episodes are used to explore and illustrate the many topics presented
in this book. The book is chock full of entertaining anecdotes from
individual episodes – some quite lengthy, and many quite humorous – and
Byl even goes so far as to name every one of the book's sub-sections
after an episode from one of the five Star Trek shows.
even though Data and the EMH are the stars of the book, other
artificial life forms do make noteworthy appearances. Among them are
the exocomps that manifest species-preserving behavior in “The Quality
of Life”; a number of key Holodeck characters, such as the infamous
Professor Moriarty; the original androids from the 1960s episode “I,
Mudd;” and various members of Data's “extended family,” including his
evil twin Lore. The references are many, and help to round out the
wider discussion on AI.
this is a great book for people with a casual interest in the field of
artificial intelligence. (For a deep scientific understanding of AI,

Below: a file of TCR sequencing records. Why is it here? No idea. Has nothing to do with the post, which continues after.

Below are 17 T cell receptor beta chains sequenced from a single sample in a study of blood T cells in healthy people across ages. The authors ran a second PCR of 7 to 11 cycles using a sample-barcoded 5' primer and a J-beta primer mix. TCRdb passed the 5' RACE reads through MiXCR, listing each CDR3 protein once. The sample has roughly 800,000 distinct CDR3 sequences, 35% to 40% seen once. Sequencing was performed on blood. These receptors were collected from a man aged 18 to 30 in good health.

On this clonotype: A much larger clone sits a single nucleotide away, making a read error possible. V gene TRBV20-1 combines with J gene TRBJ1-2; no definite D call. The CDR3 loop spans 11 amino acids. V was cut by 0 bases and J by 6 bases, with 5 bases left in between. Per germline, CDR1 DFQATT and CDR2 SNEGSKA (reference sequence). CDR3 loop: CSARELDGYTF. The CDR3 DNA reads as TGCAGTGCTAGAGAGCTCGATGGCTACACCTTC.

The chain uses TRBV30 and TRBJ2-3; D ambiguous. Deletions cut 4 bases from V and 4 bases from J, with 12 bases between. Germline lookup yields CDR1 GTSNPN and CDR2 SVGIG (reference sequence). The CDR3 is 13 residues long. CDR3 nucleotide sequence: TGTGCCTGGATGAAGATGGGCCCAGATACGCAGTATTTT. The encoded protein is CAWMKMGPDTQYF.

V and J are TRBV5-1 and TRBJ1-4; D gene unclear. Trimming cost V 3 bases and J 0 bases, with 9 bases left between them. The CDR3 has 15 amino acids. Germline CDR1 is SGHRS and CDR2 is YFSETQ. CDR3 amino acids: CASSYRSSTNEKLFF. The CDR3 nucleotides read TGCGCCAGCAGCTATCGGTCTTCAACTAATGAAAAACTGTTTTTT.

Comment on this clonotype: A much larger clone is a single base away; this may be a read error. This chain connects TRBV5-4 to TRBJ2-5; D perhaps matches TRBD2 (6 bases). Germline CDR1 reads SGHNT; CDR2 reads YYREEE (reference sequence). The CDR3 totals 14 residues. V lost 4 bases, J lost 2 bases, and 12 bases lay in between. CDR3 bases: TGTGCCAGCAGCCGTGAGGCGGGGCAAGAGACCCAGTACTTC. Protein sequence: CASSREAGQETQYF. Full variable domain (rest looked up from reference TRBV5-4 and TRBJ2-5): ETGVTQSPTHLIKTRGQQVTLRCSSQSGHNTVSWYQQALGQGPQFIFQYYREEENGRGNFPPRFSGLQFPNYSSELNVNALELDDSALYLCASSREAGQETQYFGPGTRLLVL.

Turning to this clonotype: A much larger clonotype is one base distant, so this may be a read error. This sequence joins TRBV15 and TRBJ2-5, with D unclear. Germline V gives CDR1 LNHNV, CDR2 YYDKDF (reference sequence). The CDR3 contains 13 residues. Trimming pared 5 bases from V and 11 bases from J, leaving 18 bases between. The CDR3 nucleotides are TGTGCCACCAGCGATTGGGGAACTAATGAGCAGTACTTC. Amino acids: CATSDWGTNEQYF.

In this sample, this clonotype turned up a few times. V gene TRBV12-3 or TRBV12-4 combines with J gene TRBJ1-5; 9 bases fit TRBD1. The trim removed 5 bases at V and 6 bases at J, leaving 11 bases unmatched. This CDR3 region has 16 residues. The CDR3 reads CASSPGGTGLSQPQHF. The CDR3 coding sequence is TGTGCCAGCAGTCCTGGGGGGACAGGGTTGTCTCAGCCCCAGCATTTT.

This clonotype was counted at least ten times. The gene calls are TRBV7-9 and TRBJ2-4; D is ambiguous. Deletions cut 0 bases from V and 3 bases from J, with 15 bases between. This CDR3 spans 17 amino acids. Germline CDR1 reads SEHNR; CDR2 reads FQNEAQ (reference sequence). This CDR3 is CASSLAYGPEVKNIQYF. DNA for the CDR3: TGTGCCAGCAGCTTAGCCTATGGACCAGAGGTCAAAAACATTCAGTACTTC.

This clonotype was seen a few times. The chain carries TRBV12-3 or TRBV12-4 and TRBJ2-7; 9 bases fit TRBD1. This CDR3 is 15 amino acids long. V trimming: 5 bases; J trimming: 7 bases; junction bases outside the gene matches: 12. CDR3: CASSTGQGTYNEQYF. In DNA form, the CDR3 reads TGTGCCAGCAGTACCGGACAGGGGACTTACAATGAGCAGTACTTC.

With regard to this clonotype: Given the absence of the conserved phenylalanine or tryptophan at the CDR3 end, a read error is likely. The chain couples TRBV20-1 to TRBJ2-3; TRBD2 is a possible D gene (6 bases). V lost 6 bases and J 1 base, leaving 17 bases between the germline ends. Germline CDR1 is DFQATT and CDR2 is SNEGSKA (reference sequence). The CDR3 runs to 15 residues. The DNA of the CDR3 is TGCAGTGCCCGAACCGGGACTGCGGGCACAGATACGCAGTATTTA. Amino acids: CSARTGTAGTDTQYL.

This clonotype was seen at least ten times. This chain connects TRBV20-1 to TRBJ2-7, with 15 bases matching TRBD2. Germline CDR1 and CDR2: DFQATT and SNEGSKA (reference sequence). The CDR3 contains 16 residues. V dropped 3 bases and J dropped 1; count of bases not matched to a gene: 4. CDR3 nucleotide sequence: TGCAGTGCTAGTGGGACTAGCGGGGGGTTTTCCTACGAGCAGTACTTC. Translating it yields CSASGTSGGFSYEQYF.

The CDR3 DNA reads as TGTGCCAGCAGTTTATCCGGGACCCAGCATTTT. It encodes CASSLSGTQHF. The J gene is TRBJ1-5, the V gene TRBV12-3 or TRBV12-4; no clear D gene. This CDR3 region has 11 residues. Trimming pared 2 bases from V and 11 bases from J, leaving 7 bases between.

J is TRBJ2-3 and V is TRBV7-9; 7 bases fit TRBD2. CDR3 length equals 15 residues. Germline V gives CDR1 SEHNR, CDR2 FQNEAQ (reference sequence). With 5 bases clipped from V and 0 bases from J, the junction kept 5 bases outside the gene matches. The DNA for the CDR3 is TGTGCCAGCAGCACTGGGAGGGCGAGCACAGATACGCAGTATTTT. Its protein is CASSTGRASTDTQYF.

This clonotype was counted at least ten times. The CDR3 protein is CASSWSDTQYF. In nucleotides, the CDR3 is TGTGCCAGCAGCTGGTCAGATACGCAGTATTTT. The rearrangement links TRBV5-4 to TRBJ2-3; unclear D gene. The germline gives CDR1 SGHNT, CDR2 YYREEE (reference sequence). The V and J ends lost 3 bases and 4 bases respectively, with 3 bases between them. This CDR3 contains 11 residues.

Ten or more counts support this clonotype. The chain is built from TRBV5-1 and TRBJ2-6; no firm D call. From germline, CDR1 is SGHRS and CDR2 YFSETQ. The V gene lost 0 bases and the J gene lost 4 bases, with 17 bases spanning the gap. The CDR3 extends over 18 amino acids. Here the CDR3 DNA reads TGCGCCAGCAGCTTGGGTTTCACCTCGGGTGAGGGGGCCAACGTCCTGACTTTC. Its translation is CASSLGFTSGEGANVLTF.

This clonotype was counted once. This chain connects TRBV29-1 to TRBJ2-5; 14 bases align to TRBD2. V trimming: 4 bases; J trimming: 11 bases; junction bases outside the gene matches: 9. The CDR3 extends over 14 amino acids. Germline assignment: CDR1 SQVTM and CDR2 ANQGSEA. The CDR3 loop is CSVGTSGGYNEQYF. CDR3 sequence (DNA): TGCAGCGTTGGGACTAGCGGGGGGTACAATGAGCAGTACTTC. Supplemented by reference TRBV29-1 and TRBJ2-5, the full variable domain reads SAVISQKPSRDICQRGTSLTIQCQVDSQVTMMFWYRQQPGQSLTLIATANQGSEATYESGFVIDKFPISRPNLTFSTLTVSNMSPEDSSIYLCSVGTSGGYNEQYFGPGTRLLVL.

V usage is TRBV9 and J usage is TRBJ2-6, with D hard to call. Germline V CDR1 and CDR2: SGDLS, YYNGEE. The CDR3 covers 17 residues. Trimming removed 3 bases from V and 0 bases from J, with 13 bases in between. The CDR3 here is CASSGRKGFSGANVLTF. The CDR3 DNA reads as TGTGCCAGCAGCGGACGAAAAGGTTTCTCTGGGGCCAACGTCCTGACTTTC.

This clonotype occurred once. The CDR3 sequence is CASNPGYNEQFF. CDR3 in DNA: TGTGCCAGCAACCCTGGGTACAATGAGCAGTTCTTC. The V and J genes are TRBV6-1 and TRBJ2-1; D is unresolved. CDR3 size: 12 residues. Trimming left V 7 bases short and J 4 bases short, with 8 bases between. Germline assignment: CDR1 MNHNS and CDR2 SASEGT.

try one of the many academic works on the topic, including those by the
author herself.) This book provides a light-hearted exploration of
artificial life within the context of the beloved world of Star Trek, and in that regard the author has successfully gone… where no one has gone before.
Artificial Life Possibilities: A Star Trek Perspective
Author: Penny Baille-De Byl
Publisher: Charles River Media (Thomson Delmar Learning)
Published: December 2005
- Entertaining exploration of artificial intelligence in the context of the Star Trek universe
- Enjoyable anecdotes from well-loved Star Trek episodes keep the reader interested and engaged.
- Material is organized in a way that makes it accessible and easy to understand.
- Let's face it: if you've never seen Star Trek before, you might feel a little lost.
- Subject matter is broad and chapters are short, so it's not a very in-depth treatment of the topic.
- Use of Star Trek episode names as subject headings makes it a bit tricky to relate section headings with their content.